Objectives of Devolution

 

The primary objective of devolution is to delegate power, transfer resources, and provide for extensive representation down to the local level. Therefore, the greatest expectation in the hearts and minds of many Kenyans is to regularly participate in their own governance in order to deliver the promise of faster development and access to basic amenities and services.

To minorities and other marginalised groups in particular, devolution promises to deliver affirmative action, positive discrimination, and acceptable levels of representation and 'self' governance. In other words, recognise diversity wherever it exists.

The letter and spirit of such a devolution is designed to expand the social (and political) space for the people to directly determine, own and participate in their local affairs. "It has also been encouraged by the belief that fiscal decentralization encourages the flow of local information, and that it links citizens’ needs more closely to policies and programmes" (Kirira, 2011).

Through carefully thought out provisions, the constitution has attempted to address the potential pitfalls of devolution by outlining the rationale and spirit for Kenya's devolution which for the most part, aims to provide for the people's social-political and fiscal emancipation and to create a framework on which their alienable rights can be guaranteed and safeguarded. Excerpts from Chapter 11 - Devolved Government, Part 1—Objects and Principles of Devolved Government:

174. The objects of the devolution of government are— (a) to promote democratic and accountable exercise of power; (b) to foster national unity by recognising diversity; (c) to give powers of self-governance to the people and enhance the participation of the people in the exercise of the powers of the State and in making decisions affecting them; (d) to recognise the right of communities to manage their own affairs and to further their development; (e) to protect and promote the interests and rights of minorities and marginalised communities; (f) to promote social and economic development and the provision of proximate, easily accessible services throughout Kenya; (g) to ensure equitable sharing of national and local resources throughout Kenya; (h) to facilitate the decentralisation of State organs, their functions and services, from the capital of Kenya; and (i) to enhance checks and balances and the separation of powers.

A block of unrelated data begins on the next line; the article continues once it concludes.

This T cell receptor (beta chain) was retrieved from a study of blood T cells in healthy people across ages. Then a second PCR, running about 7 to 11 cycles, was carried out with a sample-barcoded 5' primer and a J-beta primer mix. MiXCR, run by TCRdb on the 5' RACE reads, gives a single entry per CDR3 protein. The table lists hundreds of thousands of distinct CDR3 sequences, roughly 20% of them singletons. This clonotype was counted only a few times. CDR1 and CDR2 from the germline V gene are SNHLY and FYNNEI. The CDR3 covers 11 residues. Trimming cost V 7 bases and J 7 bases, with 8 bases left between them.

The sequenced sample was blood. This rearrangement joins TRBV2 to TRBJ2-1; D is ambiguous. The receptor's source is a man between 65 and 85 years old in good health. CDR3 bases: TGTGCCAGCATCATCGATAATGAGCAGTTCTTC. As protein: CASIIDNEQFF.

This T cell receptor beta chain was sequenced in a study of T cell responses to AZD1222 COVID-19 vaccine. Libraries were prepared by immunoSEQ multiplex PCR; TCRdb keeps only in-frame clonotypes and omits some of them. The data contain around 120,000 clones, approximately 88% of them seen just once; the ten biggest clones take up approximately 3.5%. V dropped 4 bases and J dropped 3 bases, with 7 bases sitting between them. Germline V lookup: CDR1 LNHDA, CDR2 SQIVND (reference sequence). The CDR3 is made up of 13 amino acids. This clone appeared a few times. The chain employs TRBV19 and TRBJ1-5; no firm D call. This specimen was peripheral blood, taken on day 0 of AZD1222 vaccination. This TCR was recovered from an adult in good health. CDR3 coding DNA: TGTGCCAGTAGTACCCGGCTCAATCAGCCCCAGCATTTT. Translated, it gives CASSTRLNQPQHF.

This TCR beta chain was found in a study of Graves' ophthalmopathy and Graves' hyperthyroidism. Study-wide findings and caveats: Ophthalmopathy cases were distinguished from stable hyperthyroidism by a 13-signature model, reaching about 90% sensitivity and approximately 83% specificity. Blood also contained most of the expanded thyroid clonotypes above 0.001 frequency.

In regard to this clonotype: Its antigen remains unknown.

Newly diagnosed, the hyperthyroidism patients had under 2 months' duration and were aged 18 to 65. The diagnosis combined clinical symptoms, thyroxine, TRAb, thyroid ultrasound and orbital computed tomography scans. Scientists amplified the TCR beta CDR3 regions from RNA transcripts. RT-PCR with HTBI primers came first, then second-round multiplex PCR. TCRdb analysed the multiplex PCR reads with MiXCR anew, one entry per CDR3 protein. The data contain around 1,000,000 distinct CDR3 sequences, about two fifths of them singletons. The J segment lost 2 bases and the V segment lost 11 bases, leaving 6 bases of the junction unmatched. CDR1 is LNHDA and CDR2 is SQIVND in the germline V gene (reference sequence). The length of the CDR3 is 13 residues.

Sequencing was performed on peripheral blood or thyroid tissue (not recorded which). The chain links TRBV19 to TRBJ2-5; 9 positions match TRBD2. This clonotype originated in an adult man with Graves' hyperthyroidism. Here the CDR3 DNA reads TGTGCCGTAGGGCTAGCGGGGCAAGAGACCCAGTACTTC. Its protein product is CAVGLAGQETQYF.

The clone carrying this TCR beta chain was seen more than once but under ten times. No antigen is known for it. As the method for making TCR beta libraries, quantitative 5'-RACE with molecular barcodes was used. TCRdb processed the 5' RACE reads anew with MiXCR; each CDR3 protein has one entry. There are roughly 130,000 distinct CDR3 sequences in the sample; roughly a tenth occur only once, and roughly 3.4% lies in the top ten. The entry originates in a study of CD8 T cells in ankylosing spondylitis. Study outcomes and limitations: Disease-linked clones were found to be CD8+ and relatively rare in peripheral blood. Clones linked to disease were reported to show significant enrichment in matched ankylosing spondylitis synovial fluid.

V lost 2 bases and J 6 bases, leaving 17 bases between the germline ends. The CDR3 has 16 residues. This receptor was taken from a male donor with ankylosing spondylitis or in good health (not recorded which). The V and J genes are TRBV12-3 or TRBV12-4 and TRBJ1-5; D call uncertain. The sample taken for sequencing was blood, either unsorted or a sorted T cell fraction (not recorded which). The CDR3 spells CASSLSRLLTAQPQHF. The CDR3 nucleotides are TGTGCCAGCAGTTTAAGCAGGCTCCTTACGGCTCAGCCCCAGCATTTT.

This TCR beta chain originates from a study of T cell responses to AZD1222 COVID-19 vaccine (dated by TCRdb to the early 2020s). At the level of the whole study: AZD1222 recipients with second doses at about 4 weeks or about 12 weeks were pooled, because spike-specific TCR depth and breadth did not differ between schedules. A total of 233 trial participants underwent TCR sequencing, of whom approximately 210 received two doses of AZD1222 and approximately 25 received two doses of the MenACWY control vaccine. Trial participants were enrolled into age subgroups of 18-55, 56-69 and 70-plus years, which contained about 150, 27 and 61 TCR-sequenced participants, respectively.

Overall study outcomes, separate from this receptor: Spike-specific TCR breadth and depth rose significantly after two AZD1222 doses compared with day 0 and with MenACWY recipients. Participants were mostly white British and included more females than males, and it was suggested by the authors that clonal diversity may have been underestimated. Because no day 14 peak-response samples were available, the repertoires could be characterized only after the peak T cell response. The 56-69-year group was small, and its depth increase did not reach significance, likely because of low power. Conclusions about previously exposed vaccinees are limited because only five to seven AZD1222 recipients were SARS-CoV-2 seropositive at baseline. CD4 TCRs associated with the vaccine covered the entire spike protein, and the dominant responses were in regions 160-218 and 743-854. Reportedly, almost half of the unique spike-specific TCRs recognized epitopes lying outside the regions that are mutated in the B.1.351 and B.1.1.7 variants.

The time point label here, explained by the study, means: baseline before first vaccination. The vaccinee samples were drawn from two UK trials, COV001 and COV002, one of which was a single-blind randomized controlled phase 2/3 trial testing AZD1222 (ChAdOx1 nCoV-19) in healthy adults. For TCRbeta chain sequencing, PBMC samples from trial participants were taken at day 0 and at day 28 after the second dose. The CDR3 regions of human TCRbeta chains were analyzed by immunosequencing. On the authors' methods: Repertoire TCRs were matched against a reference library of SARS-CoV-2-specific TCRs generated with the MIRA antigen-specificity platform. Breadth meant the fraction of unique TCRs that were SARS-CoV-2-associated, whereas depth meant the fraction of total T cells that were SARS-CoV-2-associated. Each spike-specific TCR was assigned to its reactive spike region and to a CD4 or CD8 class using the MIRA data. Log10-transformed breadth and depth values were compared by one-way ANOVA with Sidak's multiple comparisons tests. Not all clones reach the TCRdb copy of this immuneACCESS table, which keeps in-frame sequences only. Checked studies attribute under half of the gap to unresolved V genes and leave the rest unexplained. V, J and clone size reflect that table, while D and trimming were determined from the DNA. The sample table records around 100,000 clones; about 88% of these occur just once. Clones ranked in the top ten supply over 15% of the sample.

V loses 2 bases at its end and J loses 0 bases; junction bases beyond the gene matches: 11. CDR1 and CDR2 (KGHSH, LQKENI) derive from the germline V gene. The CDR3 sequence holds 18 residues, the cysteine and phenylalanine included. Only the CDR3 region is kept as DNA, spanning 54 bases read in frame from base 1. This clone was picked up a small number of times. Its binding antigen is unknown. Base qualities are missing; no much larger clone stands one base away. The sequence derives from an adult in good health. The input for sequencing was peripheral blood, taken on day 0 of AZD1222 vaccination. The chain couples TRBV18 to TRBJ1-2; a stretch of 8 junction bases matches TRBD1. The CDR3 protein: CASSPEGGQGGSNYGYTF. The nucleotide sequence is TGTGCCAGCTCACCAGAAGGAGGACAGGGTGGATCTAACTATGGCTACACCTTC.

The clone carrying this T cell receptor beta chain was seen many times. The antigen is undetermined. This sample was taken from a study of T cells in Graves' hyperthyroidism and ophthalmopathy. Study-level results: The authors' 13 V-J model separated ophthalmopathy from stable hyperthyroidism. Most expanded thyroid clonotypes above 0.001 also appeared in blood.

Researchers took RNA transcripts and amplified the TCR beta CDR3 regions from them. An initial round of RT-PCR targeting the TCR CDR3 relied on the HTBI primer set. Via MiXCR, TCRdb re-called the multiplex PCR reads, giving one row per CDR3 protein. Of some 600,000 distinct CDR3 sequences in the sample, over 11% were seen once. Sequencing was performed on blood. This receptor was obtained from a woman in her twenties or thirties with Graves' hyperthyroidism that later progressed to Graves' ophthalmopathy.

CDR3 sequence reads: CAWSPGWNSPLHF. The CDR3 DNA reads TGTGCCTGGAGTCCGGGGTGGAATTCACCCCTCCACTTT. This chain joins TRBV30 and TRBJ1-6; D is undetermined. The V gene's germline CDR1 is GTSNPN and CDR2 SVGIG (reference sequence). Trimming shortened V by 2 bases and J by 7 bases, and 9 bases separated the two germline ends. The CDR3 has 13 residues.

Therefore in Kenya's case, this new form of decentralization seeks to cure past social injustices which had brought about sharp regional inequalities, widespread impunity and corruption, a widening gap between the rich and the poor, and the simmering social unrest seen in the last two decades and which reached boiling-point in and around the 2007 General Elections.

Indeed, the Constitution specifically requires the National Government to also take cue from the concept of devolution and, like County Governments, strive to reform its structures, systems, and processes to adequately decentralise itself throughout the country. Thus for example, its agencies and organs such as the Judiciary, constitutional Commissions, etc., must establish points of operation down at every corner of the Republic:

174. The objects of the devolution of government are— (e) to protect and promote the interests and rights of minorities and marginalised communities; (f) to promote social and economic development and the provision of proximate, easily accessible services throughout Kenya; (h) to facilitate the decentralisation of State organs, their functions and services, from the capital of Kenya; .......

6. (3)  A national State organ shall ensure reasonable access to its services in all parts of the Republic, so far as it is appropriate to do so having regard to the nature of the service.

"One should not live under the illusion that county governments have to run a function for it to be considered devolved. No level of government owns devolution more than the other." (Murkommen, 2014). He goes further to make the case that there is no distinction in importance between what is devolved and what isn't: "The argument that the county government functions are more important than those of national government to devolution is a fallacy, as they are not listed in their order of significance in the Fourth Schedule of the Constitution."

 

 

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